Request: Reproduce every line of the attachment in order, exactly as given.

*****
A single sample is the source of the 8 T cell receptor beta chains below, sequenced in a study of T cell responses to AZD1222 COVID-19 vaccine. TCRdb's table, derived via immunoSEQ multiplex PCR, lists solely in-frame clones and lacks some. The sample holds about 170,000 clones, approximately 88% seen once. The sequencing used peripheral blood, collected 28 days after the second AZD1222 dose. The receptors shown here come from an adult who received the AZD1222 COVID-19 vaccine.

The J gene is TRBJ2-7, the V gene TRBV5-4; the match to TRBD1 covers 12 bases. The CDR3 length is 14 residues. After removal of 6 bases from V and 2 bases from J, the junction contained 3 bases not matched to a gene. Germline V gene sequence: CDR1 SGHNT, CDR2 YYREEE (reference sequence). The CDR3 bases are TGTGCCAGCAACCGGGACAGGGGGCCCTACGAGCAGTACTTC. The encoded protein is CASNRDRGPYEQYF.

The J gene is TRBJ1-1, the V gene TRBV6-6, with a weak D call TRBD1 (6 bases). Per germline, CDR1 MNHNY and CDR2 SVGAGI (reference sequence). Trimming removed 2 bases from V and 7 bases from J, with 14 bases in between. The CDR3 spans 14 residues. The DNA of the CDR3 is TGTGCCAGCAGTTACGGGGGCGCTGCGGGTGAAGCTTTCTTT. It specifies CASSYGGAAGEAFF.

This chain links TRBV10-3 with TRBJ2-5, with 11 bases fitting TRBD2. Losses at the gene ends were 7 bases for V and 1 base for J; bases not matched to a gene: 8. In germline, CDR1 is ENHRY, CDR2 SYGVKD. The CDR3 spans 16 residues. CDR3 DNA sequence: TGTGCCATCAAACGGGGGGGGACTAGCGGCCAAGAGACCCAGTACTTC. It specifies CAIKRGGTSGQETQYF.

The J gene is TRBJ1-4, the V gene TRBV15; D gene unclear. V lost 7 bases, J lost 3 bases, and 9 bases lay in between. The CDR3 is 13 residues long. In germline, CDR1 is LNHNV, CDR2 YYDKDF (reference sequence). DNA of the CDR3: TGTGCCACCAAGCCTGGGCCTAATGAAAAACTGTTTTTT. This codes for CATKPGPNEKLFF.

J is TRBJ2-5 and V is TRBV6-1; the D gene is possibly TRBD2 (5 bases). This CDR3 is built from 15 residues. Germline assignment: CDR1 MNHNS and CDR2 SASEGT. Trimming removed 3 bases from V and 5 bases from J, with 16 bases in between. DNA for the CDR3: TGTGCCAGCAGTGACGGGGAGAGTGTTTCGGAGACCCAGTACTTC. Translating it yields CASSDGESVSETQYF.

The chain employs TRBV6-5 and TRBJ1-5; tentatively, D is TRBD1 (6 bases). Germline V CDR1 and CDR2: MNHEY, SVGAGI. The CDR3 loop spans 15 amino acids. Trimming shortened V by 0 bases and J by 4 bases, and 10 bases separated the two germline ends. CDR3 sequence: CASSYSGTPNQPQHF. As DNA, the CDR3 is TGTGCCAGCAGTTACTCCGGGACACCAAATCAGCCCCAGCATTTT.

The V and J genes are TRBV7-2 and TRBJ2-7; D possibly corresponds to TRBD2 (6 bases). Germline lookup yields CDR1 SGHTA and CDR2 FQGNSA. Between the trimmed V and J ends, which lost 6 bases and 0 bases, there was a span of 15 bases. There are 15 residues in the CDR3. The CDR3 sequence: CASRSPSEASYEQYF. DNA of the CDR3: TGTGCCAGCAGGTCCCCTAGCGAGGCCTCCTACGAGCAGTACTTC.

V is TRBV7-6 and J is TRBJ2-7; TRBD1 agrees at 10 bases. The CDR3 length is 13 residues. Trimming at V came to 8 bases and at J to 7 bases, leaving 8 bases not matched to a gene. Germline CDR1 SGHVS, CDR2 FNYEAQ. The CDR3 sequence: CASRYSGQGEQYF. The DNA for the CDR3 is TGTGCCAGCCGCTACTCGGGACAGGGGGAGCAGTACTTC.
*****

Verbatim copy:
A single sample is the source of the 8 T cell receptor beta chains below, sequenced in a study of T cell responses to AZD1222 COVID-19 vaccine. TCRdb's table, derived via immunoSEQ multiplex PCR, lists solely in-frame clones and lacks some. The sample holds about 170,000 clones, approximately 88% seen once. The sequencing used peripheral blood, collected 28 days after the second AZD1222 dose. The receptors shown here come from an adult who received the AZD1222 COVID-19 vaccine.

The J gene is TRBJ2-7, the V gene TRBV5-4; the match to TRBD1 covers 12 bases. The CDR3 length is 14 residues. After removal of 6 bases from V and 2 bases from J, the junction contained 3 bases not matched to a gene. Germline V gene sequence: CDR1 SGHNT, CDR2 YYREEE (reference sequence). The CDR3 bases are TGTGCCAGCAACCGGGACAGGGGGCCCTACGAGCAGTACTTC. The encoded protein is CASNRDRGPYEQYF.

The J gene is TRBJ1-1, the V gene TRBV6-6, with a weak D call TRBD1 (6 bases). Per germline, CDR1 MNHNY and CDR2 SVGAGI (reference sequence). Trimming removed 2 bases from V and 7 bases from J, with 14 bases in between. The CDR3 spans 14 residues. The DNA of the CDR3 is TGTGCCAGCAGTTACGGGGGCGCTGCGGGTGAAGCTTTCTTT. It specifies CASSYGGAAGEAFF.

This chain links TRBV10-3 with TRBJ2-5, with 11 bases fitting TRBD2. Losses at the gene ends were 7 bases for V and 1 base for J; bases not matched to a gene: 8. In germline, CDR1 is ENHRY, CDR2 SYGVKD. The CDR3 spans 16 residues. CDR3 DNA sequence: TGTGCCATCAAACGGGGGGGGACTAGCGGCCAAGAGACCCAGTACTTC. It specifies CAIKRGGTSGQETQYF.

The J gene is TRBJ1-4, the V gene TRBV15; D gene unclear. V lost 7 bases, J lost 3 bases, and 9 bases lay in between. The CDR3 is 13 residues long. In germline, CDR1 is LNHNV, CDR2 YYDKDF (reference sequence). DNA of the CDR3: TGTGCCACCAAGCCTGGGCCTAATGAAAAACTGTTTTTT. This codes for CATKPGPNEKLFF.

J is TRBJ2-5 and V is TRBV6-1; the D gene is possibly TRBD2 (5 bases). This CDR3 is built from 15 residues. Germline assignment: CDR1 MNHNS and CDR2 SASEGT. Trimming removed 3 bases from V and 5 bases from J, with 16 bases in between. DNA for the CDR3: TGTGCCAGCAGTGACGGGGAGAGTGTTTCGGAGACCCAGTACTTC. Translating it yields CASSDGESVSETQYF.

The chain employs TRBV6-5 and TRBJ1-5; tentatively, D is TRBD1 (6 bases). Germline V CDR1 and CDR2: MNHEY, SVGAGI. The CDR3 loop spans 15 amino acids. Trimming shortened V by 0 bases and J by 4 bases, and 10 bases separated the two germline ends. CDR3 sequence: CASSYSGTPNQPQHF. As DNA, the CDR3 is TGTGCCAGCAGTTACTCCGGGACACCAAATCAGCCCCAGCATTTT.

The V and J genes are TRBV7-2 and TRBJ2-7; D possibly corresponds to TRBD2 (6 bases). Germline lookup yields CDR1 SGHTA and CDR2 FQGNSA. Between the trimmed V and J ends, which lost 6 bases and 0 bases, there was a span of 15 bases. There are 15 residues in the CDR3. The CDR3 sequence: CASRSPSEASYEQYF. DNA of the CDR3: TGTGCCAGCAGGTCCCCTAGCGAGGCCTCCTACGAGCAGTACTTC.

V is TRBV7-6 and J is TRBJ2-7; TRBD1 agrees at 10 bases. The CDR3 length is 13 residues. Trimming at V came to 8 bases and at J to 7 bases, leaving 8 bases not matched to a gene. Germline CDR1 SGHVS, CDR2 FNYEAQ. The CDR3 sequence: CASRYSGQGEQYF. The DNA for the CDR3 is TGTGCCAGCCGCTACTCGGGACAGGGGGAGCAGTACTTC.